China’s stocks retreated, led by energy and consumer companies, after gauges of manufacturing in the world’s second-largest economy fell.
Yanzhou Coal Mining Co. and Datong Coal Industry Co. paced declines among energy stocks. Kweichow Moutai Co. and Wuliangye Yibin Co., the nation’s biggest liquor makers, dropped at least 1.4 percent. Bullion producer Shandong Gold Mining Co. jumped 4.6 percent after scrapping an asset-purchase plan and as gold prices rallied by the most since October.
The Shanghai Composite Index dropped 0.3 percent to 2,109.39 at the close. The gauge slid 6.8 percent last year, making it the worst-performing benchmark equity index in Asia. Data yesterday showed the official Purchasing Managers’ Index slipped to a four-month low in December, while a private report today also signaled manufacturing grew at a slower pace.
“The weaker PMI probably heralds a weak start of economic growth this year as China is still finding a new growth model,” said Wang Zheng, the Shanghai-based chief investment officer at Jingxi Investment Management Co. “The weaker economy will hold back stocks.”
China’s equities fell last year amid concern slowing economic growth will curb profits. Property and energy companies were the worst performers among industry groups, while technology and drug stocks posted the biggest gains.
The CSI 300 Index lost 0.4 percent to 2,321.98. The Hang Seng China Enterprises Index of mainland companies in Hong Kong slid 1.5 percent. Trading volumes in the Shanghai Composite were 32 percent below the 30-day average today.
The official PMI was at 51, the National Bureau of Statistics and China’s logistics federation said yesterday in Beijing. That was less than the median 51.2 estimate in a Bloomberg News survey of 29 economists and November’s reading of 51.4.
A manufacturing index compiled by HSBC Holdings Plc and Markit Economics Ltd. fell to 50.5 in December, compared with 50.8 the previous month and the 50.5 estimate in a Bloomberg survey of 17 economists. A figure above 50 indicates expansion.
Sub-indexes of energy, consumer-staples and financial companies sank at least 0.8 percent today, the biggest decliners among 10 industry groups.
Yanzhou Coal lost 2.6 percent to 8.65 yuan. Datong Coal fell 3.5 percent. Kweichow Moutai, China’s biggest liquor maker by market value, declined 1.9 percent. Wuliangye, the second-largest, dropped 1.4 percent.
Ping An Insurance Group Co. declined 1 percent, while Industrial Bank Co. lost 1.6 percent.
Xi Jinping, delivering his first New Year’s address as China’s president, said the country must press ahead with reforms in 2014 to improve livelihoods and make the country “rich and strong.”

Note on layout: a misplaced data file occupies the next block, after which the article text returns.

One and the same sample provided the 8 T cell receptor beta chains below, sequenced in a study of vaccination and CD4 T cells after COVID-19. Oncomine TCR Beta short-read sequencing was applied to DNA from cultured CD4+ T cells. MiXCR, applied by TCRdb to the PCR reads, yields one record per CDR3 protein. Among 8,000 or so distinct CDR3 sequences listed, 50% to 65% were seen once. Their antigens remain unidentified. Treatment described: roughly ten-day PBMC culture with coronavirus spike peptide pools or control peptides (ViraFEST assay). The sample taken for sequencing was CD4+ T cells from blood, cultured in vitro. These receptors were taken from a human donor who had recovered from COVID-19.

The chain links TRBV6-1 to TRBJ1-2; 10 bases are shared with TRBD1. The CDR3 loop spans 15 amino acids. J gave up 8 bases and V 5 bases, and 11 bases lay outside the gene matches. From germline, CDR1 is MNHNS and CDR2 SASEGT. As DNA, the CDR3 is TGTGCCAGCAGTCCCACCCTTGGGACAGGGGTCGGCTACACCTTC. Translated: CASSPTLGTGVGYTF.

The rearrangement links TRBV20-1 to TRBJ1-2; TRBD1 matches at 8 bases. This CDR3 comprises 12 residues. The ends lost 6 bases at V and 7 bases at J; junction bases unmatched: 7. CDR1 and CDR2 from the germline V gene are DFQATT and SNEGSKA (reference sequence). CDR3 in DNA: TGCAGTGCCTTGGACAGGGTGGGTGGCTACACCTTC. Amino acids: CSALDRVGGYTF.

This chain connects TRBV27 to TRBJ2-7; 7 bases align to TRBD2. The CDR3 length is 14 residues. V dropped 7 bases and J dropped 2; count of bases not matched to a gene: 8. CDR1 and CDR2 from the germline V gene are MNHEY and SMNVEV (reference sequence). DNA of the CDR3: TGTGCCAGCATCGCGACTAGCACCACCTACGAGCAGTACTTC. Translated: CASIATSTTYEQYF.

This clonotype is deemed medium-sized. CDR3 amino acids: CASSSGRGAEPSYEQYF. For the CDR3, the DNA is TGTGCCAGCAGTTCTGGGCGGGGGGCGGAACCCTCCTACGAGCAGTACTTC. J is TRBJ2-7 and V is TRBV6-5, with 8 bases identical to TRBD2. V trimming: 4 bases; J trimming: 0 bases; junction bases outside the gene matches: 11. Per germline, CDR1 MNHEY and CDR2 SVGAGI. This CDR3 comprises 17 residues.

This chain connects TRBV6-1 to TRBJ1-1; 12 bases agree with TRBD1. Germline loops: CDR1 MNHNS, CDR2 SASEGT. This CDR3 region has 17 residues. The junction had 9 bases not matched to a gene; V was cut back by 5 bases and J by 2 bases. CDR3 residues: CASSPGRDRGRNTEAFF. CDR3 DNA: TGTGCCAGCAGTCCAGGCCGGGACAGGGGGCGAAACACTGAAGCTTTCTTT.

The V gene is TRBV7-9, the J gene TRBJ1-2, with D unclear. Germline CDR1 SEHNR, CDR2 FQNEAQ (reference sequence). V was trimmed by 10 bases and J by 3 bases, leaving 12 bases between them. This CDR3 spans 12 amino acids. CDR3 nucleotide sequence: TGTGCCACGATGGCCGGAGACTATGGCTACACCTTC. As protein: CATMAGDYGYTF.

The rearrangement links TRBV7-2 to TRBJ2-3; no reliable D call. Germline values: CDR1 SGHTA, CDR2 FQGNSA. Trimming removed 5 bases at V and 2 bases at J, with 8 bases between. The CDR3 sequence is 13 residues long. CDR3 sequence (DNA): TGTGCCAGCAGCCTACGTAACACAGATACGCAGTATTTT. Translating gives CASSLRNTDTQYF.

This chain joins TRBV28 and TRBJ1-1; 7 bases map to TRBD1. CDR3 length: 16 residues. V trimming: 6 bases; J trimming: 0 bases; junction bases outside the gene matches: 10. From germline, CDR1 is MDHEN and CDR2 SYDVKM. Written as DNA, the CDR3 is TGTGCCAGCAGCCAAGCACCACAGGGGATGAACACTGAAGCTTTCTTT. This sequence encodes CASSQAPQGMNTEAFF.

A key task will be overseeing the broadest economic reforms since the 1990s, which were spelled out at the Communist Party Central Committee’s Third Plenum in November, Xi said on Dec. 31. Shifts include loosening the one-child policy, increasing property rights for farmers and encouraging private investment in more industries.
The central bank will continue a prudent monetary policy and keep policies stable and continuous this year, People’s Bank of China Governor Zhou Xiaochuan wrote in a New Year address posted on the website.
The China Securities Regulatory Commission approved initial public offering applications of six more companies, the China Business News reported on its website yesterday. The six firms including Shaanxi Coal Industry Co. may raise a combined 19.3 billion yuan ($3.2 billion), it said.
Shandong Gold jumped 4.6 percent to 18.05 yuan, capping the biggest gain since Aug. 28. The stock resumed trading today after being suspended since Dec. 25. The gold producer abandoned a plan to buy about 13 billion yuan of assets from its parent and other parties because of a price drop, the company said in a Dec. 27 statement.
Spot gold traded at $1,222.08 an ounce as of 3:36 p.m. Hong Kong time, from $1,205.65 on Dec. 31, when prices sank to $1,182.27, the lowest level since June 28. The precious metal dropped 28 percent last year, the biggest annual loss since 1981.
The Shanghai Composite trades at 8 times projected profit for the next 12 months, the lowest level since July 31, according to data compiled by Bloomberg.
Chinese stocks traded in New York posted a second annual gain as NQ Mobile Inc. surged to the highest since October and Noah Holdings Ltd. jumped.
The Bloomberg China-US Index, a measure of the most-traded U.S.-listed Chinese companies, rose 0.9 percent on Dec. 31. NQ Mobile, the mobile service provider accused by short seller Muddy Waters LLC of overstating revenue, rose 5.8 percent, jumping for a second day after Morgan Stanley said it bought a stake in the company. Noah, a wealth management company, climbed the most in seven weeks.